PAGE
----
The Crusader Newspaper Group

CNN accused of denying Black Press access to cover presidential debate

Several Black media outlets have accused CNN of denying them credentials to cover last week’s presidential debate in Atlanta between Joe Biden and Donald Trump.

The debate was held in CNN’s Midtown studio in Atlanta, less than five miles from Black Press publications, the Atlanta Voice and the Atlanta Black Star. Those Black news outlets said they never received any correspondence about media access from CNN. EBONY magazine also reported that it was denied press credentials for the event, saying the move “appears to undermine the democratic process.”

“It was disrespectful. I thought it was very tacky not to invite the Black newspapers. I thought that was just cheap and typical of CNN,” Atlanta Voice editor-in-chief Donnell Suggs told Atlanta Black Star in a phone interview.

“To be clear, I still covered the debate from the president’s press pool. I didn’t get into the debate through CNN,” Suggs told the Crusader. “Every publication in the country was here, including Spain, Japan and London. Not having room for a Black newspaper like the Atlanta Voice is a joke.”

Kianga Moore, who wrote a story on the alleged snub in EBONY magazine, said “EBONY Media has received limited communication, or invitation, in the quest to secure press credentials for the 2024 Presidential Debate. Given that this is one of only two scheduled presidential debates, it is important for Black media to be able to cover such events and identify the issues that pertain to our greater community.”

In a statement to the media, CNN said it gave all news outlets a deadline of June 7 to apply for press credentials. The network said Black media outlets refuted the claims of exclusion, saying the credentialing information was made public over a month before the debate.

But the Atlanta Voice and Atlanta Black Star said they were never notified of the deadline until after it had passed, while CNN contacted other outlets without having to reach out independently.

“We are happy to welcome more than 800 journalists from around the world to Atlanta this week to cover the CNN Presidential Debate, including credentialed members from local Black press who applied for credentials during the credentialing window,” CNN said in the statement.

“Unfortunately, due to size and security constraints, we are unable to accommodate additional credential requests following our June 7 application deadline, which came in only in the last few days.”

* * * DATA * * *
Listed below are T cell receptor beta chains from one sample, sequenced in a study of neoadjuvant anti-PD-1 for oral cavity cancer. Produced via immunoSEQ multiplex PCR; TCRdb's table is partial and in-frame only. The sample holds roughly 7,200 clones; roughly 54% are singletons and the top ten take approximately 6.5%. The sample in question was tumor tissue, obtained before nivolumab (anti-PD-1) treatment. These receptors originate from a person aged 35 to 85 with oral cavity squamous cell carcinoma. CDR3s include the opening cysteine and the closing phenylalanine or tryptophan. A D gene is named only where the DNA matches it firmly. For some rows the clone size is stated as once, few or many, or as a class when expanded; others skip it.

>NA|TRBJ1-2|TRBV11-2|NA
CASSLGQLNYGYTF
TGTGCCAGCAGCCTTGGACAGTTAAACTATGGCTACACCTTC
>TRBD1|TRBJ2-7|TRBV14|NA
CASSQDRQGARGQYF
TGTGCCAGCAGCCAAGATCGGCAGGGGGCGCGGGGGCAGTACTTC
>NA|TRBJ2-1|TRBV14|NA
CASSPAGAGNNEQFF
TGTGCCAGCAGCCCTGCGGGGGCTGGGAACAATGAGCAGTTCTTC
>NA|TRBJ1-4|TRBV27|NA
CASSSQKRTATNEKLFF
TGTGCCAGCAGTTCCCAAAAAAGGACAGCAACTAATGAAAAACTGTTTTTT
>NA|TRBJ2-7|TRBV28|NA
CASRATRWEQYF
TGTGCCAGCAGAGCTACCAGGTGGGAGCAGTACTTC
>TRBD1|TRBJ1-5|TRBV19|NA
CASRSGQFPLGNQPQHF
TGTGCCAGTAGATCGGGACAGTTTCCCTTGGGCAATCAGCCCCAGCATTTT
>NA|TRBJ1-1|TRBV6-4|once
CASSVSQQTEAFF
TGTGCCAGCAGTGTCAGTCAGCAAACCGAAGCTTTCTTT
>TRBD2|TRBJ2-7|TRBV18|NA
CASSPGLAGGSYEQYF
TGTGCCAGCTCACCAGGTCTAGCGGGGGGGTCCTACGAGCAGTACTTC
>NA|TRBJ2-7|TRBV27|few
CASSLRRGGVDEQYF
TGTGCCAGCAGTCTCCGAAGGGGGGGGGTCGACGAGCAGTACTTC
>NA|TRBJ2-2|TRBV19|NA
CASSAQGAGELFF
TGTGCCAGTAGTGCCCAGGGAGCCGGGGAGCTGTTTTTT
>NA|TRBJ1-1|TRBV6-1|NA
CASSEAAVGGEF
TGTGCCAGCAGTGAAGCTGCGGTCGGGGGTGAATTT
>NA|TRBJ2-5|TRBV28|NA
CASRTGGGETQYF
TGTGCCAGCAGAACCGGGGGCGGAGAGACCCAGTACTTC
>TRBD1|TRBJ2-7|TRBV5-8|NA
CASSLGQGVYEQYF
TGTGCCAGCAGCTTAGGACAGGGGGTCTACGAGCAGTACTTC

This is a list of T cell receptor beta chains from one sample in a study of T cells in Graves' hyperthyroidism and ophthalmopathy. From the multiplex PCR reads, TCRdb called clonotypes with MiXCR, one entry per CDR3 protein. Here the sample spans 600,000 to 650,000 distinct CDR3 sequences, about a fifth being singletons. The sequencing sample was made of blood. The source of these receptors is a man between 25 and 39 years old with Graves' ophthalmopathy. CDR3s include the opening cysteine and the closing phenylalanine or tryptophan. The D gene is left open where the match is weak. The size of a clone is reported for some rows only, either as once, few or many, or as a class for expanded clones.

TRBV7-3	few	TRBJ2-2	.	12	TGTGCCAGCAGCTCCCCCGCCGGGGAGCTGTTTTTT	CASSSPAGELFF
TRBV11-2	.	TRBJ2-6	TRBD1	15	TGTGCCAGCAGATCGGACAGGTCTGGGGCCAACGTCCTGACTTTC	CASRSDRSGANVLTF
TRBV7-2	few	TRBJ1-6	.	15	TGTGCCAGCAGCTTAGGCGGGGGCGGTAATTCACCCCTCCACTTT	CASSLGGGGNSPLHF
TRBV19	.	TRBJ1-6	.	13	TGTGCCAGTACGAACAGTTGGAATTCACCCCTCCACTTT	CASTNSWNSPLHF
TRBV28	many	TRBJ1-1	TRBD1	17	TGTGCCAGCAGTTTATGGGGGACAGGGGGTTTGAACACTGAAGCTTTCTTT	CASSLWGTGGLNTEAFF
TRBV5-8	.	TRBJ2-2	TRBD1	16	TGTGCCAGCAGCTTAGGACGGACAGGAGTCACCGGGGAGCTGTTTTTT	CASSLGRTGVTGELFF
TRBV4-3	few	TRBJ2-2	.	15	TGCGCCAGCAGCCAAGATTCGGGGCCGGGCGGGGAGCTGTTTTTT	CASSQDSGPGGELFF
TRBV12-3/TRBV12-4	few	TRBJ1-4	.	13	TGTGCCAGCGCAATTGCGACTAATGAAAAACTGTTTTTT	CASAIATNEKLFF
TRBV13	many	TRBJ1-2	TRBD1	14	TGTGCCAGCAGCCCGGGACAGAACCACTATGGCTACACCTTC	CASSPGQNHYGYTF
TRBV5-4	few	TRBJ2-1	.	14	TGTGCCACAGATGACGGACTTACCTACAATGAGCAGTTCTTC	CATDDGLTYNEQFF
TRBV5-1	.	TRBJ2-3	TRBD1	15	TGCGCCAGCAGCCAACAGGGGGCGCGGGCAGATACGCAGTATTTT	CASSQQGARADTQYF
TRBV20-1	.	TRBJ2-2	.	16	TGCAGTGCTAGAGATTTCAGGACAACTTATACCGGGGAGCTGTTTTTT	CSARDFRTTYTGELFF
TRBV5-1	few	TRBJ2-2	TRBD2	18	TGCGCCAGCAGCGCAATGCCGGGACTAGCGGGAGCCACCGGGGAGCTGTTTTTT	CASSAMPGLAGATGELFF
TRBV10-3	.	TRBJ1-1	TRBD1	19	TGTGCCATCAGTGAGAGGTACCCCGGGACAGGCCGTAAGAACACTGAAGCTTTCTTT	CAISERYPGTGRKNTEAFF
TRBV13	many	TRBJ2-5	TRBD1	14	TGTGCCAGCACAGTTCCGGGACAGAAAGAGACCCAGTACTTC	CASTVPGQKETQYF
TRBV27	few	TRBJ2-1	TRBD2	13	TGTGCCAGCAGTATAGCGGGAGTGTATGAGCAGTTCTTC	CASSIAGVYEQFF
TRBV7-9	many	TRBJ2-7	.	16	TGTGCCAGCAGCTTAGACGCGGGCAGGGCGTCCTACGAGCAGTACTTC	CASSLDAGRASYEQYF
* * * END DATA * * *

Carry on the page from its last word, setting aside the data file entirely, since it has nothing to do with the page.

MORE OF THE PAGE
Congressional Black Caucus Chairman, Representative Gregory Meeks, in a statement, urged CNN to grant access to Black media outlets seeking to cover the debate.

“This afternoon, we learned that CNN has credentialed 800 members of the media for the first presidential debate of the election cycle. Not one represents a Black-owned media outlet. CNN’s exclusion of Black-owned media represents an egregious oversight and is totally unacceptable…Black-owned media provides a critical, trusted source of information to our communities, and their role in our democracy must be respected and honored by CNN.”

Meeks also called on CNN to ultimately “do better” and “immediately to credential a minimum of 10 Black-owned media outlets. “CNN must immediately credential Black-owned media outlets ahead of tomorrow night’s debate. Failure to do so is a choice, an offense to Black Americans and cannot stand.”

The National Association of Black Journalists (NABJ) also urged CNN to grant access to Black news outlets.

“No matter the reason the local Black Press was not approved, in regard to guidelines, we are asking CNN to create space to ensure fair and balanced coverage so that all citizens have access to real-time content from the debate,” NABJ said in a statement.

“The Black Press serves as a primary news source for many Black Americans, who are key voices in the voting process. CNN is hosting the debate in a place that is commonly called the “Black Mecca” of the U.S. because of the rich and influential Black culture there. It is critical to ensure Black-owned and operated media are present and have prime placement to record, create, and share content for their audiences.”

The Atlanta Voice newspaper was founded by newspaperman Ed Clayton and J. Lowell Ware in 1966. The award-winning publication was founded after Atlanta’s white media refused to give fair and credible coverage to the burgeoning Civil Rights Movement.

The Atlantic Black Star was founded in 2012 by entrepreneurs Neil “Jelani” Nelson, Tracy Dornelly, and Andre Moore. According to its website, Atlanta Black Star was created to publish empowering narratives for people of African descent and those who adhere to Black culture.

EBONY magazine was started in 1945 by John H. Johnson, who built his media empire in Chicago with a $500 loan from his mother. In its heyday, EBONY and Jet magazines were immensely popular among Blacks.

Extensively covering the Civil Rights Movement, EBONY was among the first publications to print the gruesome photo of Emmett Till, the 14-year-old boy murdered in 1955 by two white men in Money, Mississippi.

The photo of Coretta Scott King and her daughter Bernice at Dr. Martin Luther King Jr.’s funeral won a Pulitzer Prize for EBONY. The magazine is currently owned by former NBA player Ulysses Lee “Junior” Bridgeman.

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